Is Sturm, Ruger Destined for Greatness?

Every investor can appreciate a stock that consistently beats the Street without getting ahead of its fundamentals and risking a meltdown. The best stocks offer sustainable market-beating gains, with improving financial metrics that support strong price growth. Let's take a look at what Sturm, Ruger's (NYSE: RGR  ) recent results tell us about its potential for future gains.

What the numbers tell you
The graphs you're about to see tell Sturm, Ruger's story, and we'll be grading the quality of that story in several ways.

Growth is important on both top and bottom lines, and an improving profit margin is a great sign that a company's become more efficient over time. Since profits may not always reported at a steady rate, we'll also look at how much Sturm, Ruger's free cash flow has grown in comparison to its net income.

A company that generates more earnings per share over time, regardless of the number of shares outstanding, is heading in the right direction. If Sturm, Ruger's share price has kept pace with its earnings growth, that's another good sign that its stock can move higher.

Is Sturm, Ruger managing its resources well? A company's return on equity should be improving, and its debt to equity ratio declining, if it's to earn our approval.

Healthy dividends are always welcome, so we'll also make sure that Sturm, Ruger's dividend payouts are increasing, but at a level that can be sustained by its free cash flow.

By the numbers
Now, let's take a look at Sturm, Ruger's key statistics:

RGR Total Return Price Chart

RGR Total Return Price data by YCharts.

Passing Criteria

3-Year* Change 

Grade

Revenue Growth > 30%

66.9%

Pass

Improving Profit Margin

47.1%

Pass

Free Cash Flow Growth > Net Income Growth

28.9% vs. 124.3%

Fail

Improving Earnings per Share

122%

Pass

Stock Growth (+ 15%) < EPS Growth

316.3% vs. 122%

Fail

Source: YCharts.
*Period begins at end of Q3 2009.

RGR Return on Equity Chart

RGR Return on Equity data by YCharts.

Passing Criteria

3-Year* Change

Grade

Improving Return on Equity

12.6%

Pass

Declining Debt to Equity

None

Pass

Dividend Growth > 25%

297.9%

Pass

Free Cash Flow Payout Ratio < 50%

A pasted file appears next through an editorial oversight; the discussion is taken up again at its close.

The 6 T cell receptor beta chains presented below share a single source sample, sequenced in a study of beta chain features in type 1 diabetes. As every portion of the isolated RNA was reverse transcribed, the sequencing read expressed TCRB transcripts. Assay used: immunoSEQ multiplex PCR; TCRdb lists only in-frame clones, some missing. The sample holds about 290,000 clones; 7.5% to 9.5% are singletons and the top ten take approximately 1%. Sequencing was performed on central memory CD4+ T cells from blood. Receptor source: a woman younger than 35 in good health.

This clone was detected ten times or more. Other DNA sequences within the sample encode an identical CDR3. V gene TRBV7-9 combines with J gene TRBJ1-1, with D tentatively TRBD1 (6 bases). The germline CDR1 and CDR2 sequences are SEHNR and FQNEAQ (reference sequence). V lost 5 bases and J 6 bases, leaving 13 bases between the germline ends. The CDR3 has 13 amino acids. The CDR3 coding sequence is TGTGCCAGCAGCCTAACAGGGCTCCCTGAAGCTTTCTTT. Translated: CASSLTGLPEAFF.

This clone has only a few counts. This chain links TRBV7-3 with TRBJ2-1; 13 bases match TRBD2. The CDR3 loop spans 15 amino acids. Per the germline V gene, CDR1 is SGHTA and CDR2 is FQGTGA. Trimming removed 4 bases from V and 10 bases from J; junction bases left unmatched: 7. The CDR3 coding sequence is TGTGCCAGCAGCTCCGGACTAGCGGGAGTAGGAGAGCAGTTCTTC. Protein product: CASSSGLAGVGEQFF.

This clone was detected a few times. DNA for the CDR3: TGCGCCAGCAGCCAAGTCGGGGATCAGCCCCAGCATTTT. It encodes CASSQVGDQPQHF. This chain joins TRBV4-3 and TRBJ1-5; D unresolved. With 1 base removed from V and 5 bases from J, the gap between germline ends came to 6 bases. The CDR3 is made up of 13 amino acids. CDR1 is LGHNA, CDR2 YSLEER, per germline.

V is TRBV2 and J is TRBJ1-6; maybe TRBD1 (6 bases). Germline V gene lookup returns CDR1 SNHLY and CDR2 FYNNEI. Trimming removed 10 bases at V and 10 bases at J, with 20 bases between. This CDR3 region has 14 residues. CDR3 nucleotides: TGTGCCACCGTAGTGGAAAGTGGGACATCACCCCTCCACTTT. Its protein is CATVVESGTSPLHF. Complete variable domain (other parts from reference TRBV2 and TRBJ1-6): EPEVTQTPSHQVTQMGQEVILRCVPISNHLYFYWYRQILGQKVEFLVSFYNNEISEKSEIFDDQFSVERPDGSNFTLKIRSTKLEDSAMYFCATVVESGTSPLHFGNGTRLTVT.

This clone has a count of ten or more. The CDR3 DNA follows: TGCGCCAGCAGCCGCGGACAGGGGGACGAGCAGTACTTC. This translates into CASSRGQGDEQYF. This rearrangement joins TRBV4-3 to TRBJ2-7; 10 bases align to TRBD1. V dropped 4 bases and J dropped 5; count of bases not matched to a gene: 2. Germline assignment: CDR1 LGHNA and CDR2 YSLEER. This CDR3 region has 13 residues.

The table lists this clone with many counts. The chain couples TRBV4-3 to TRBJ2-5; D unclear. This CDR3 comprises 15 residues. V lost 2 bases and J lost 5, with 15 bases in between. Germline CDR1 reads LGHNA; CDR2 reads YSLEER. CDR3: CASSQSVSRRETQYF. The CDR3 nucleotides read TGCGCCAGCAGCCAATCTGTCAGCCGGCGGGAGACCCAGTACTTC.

43.6%

Pass

Source: YCharts.
*Period begins at end of Q3 2009.

How we got here and where we're going
Sturm, Ruger earns a very healthy seven of nine possible passing grades, with its only weak spots in a stock price that's soared past the growth in earnings per share and a level of free cash flow that hasn't kept pace with earnings. However, Sturm, Ruger's current free cash flow levels are enough to sustain its dividend, even after a huge increase in payouts over the past three years. Can this gun maker keep shooting out the lights, or will it backfire as an investment? Let's dig deeper.

In a tongue-in-cheek article at the start of the year, I offered Sturm, Ruger and its fellow gun maker Smith & Wesson (Nasdaq: SWHC  ) as stocks that would profit from doomsday scenarios such as the impending Mayan end of days. Since that time, Smith & Wesson's shares have more than doubled, while Sturm, Ruger has put up an impressive 50% gain that still pales in comparison with its peer's performance. This year has been a monster for Smith & Wesson, which has climbed back to profitability over the past four quarters. Sturm, Ruger's income has risen as well, but the company has been long-term profitable. It's not as exciting, but it's usually more rewarding for patient investors.

Sturm, Ruger also benefits from one of the best net margins in the personal-protection industry, easily trouncing resurgent Smith & Wesson and TASER (Nasdaq: TASR  ) , which also recently returned to profitability. Its net margin also is double that of Winchester parent Olin (NYSE: OLN  ) , but that company has other market segments that change the variables somewhat -- the Winchester segment boasted a 10% net margin before taxes in its latest quarter, but its chlor alkali segment is far more profitable. As my fellow Fool John Del Vecchio points out, Sturm, Ruger's also done a better job improving its gross margin over time than Smith & Wesson has.

Fool contributor Michael Lewis points out two huge trends in Sturm, Ruger's favor: Democrats in the White House tend to spur gun buying, and between 70 million and 80 million Americans currently own a firearm. With the re-election of President Obama, and with handguns representing only a third of firearms owned in the United States, there's ample room for growth, whether you want to chalk it up to gun-control hysteria or simply a heightened level of general interest. That might be enough to earn Sturm, Ruger a rare perfect score next time around.

Putting the pieces together
Today, Sturm, Ruger has many of the qualities that make up a great stock, but no stock is truly perfect. Digging deeper can help you uncover the answers you need to make a great buy -- or to stay away from a stock that's going nowhere.

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